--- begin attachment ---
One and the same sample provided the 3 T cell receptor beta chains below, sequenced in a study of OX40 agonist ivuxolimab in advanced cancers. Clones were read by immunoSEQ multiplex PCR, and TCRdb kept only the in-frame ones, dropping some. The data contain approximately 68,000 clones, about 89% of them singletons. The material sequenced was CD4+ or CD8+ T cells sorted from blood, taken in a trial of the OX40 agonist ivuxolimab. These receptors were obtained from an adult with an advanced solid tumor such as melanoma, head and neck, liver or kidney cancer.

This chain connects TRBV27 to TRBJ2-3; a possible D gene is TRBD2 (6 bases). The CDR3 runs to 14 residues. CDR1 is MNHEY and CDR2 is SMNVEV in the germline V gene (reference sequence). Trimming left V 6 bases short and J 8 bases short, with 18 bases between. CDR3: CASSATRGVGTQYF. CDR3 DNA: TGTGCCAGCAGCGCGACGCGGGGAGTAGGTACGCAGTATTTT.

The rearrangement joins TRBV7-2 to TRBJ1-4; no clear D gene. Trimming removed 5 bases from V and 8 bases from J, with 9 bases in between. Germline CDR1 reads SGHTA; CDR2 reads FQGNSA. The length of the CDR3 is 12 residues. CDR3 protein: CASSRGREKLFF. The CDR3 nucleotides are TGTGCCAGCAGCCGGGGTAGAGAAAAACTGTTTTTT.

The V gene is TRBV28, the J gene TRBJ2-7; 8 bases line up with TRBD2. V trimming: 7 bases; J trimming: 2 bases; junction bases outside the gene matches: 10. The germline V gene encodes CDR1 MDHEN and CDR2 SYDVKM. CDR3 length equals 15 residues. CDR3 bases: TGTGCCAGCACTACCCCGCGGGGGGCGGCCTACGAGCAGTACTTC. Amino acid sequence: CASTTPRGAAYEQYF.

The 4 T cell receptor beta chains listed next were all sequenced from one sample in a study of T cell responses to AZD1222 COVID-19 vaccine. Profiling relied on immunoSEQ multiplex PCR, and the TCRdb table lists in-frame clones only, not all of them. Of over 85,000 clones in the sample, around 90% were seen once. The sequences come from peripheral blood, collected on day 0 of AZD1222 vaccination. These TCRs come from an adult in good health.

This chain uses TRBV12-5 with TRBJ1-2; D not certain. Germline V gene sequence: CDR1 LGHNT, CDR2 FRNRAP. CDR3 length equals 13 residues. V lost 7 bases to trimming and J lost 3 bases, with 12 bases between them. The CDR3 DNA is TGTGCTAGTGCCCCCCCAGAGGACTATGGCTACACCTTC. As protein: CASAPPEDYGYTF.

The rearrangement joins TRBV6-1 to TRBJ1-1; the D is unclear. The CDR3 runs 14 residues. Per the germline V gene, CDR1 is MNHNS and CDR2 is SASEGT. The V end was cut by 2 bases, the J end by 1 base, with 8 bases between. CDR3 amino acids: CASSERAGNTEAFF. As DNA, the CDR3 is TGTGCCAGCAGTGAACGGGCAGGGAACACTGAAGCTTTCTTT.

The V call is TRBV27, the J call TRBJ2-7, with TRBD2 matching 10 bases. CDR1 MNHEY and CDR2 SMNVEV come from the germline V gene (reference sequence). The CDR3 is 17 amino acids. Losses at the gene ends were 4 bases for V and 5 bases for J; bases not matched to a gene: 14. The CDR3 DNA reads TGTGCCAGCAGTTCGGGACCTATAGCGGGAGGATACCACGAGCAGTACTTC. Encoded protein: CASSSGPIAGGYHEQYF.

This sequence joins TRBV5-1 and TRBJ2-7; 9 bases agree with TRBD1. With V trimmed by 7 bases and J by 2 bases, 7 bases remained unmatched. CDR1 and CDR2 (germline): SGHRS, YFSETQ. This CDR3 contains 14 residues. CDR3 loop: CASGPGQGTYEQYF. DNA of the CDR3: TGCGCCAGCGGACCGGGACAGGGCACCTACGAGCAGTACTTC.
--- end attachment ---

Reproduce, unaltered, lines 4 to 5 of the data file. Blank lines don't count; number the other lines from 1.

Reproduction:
The V gene is TRBV28, the J gene TRBJ2-7; 8 bases line up with TRBD2. V trimming: 7 bases; J trimming: 2 bases; junction bases outside the gene matches: 10. The germline V gene encodes CDR1 MDHEN and CDR2 SYDVKM. CDR3 length equals 15 residues. CDR3 bases: TGTGCCAGCACTACCCCGCGGGGGGCGGCCTACGAGCAGTACTTC. Amino acid sequence: CASTTPRGAAYEQYF.

The 4 T cell receptor beta chains listed next were all sequenced from one sample in a study of T cell responses to AZD1222 COVID-19 vaccine. Profiling relied on immunoSEQ multiplex PCR, and the TCRdb table lists in-frame clones only, not all of them. Of over 85,000 clones in the sample, around 90% were seen once. The sequences come from peripheral blood, collected on day 0 of AZD1222 vaccination. These TCRs come from an adult in good health.